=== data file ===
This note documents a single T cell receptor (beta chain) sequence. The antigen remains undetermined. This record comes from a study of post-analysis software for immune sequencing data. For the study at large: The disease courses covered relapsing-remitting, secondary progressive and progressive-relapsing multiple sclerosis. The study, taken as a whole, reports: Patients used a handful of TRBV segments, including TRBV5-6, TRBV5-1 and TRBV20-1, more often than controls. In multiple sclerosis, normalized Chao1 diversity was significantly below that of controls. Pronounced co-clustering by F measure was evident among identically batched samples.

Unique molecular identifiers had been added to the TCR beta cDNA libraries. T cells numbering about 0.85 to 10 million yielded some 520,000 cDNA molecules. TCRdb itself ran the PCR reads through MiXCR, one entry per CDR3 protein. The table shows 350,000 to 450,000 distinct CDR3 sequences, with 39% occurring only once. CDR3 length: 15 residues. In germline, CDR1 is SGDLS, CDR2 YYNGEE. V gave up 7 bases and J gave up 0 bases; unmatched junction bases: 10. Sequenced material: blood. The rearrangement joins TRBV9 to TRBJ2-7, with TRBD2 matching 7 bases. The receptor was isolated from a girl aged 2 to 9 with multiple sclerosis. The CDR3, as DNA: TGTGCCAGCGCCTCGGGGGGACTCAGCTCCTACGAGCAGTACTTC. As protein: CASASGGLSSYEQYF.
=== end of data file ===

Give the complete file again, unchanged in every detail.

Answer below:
This note documents a single T cell receptor (beta chain) sequence. The antigen remains undetermined. This record comes from a study of post-analysis software for immune sequencing data. For the study at large: The disease courses covered relapsing-remitting, secondary progressive and progressive-relapsing multiple sclerosis. The study, taken as a whole, reports: Patients used a handful of TRBV segments, including TRBV5-6, TRBV5-1 and TRBV20-1, more often than controls. In multiple sclerosis, normalized Chao1 diversity was significantly below that of controls. Pronounced co-clustering by F measure was evident among identically batched samples.

Unique molecular identifiers had been added to the TCR beta cDNA libraries. T cells numbering about 0.85 to 10 million yielded some 520,000 cDNA molecules. TCRdb itself ran the PCR reads through MiXCR, one entry per CDR3 protein. The table shows 350,000 to 450,000 distinct CDR3 sequences, with 39% occurring only once. CDR3 length: 15 residues. In germline, CDR1 is SGDLS, CDR2 YYNGEE. V gave up 7 bases and J gave up 0 bases; unmatched junction bases: 10. Sequenced material: blood. The rearrangement joins TRBV9 to TRBJ2-7, with TRBD2 matching 7 bases. The receptor was isolated from a girl aged 2 to 9 with multiple sclerosis. The CDR3, as DNA: TGTGCCAGCGCCTCGGGGGGACTCAGCTCCTACGAGCAGTACTTC. As protein: CASASGGLSSYEQYF.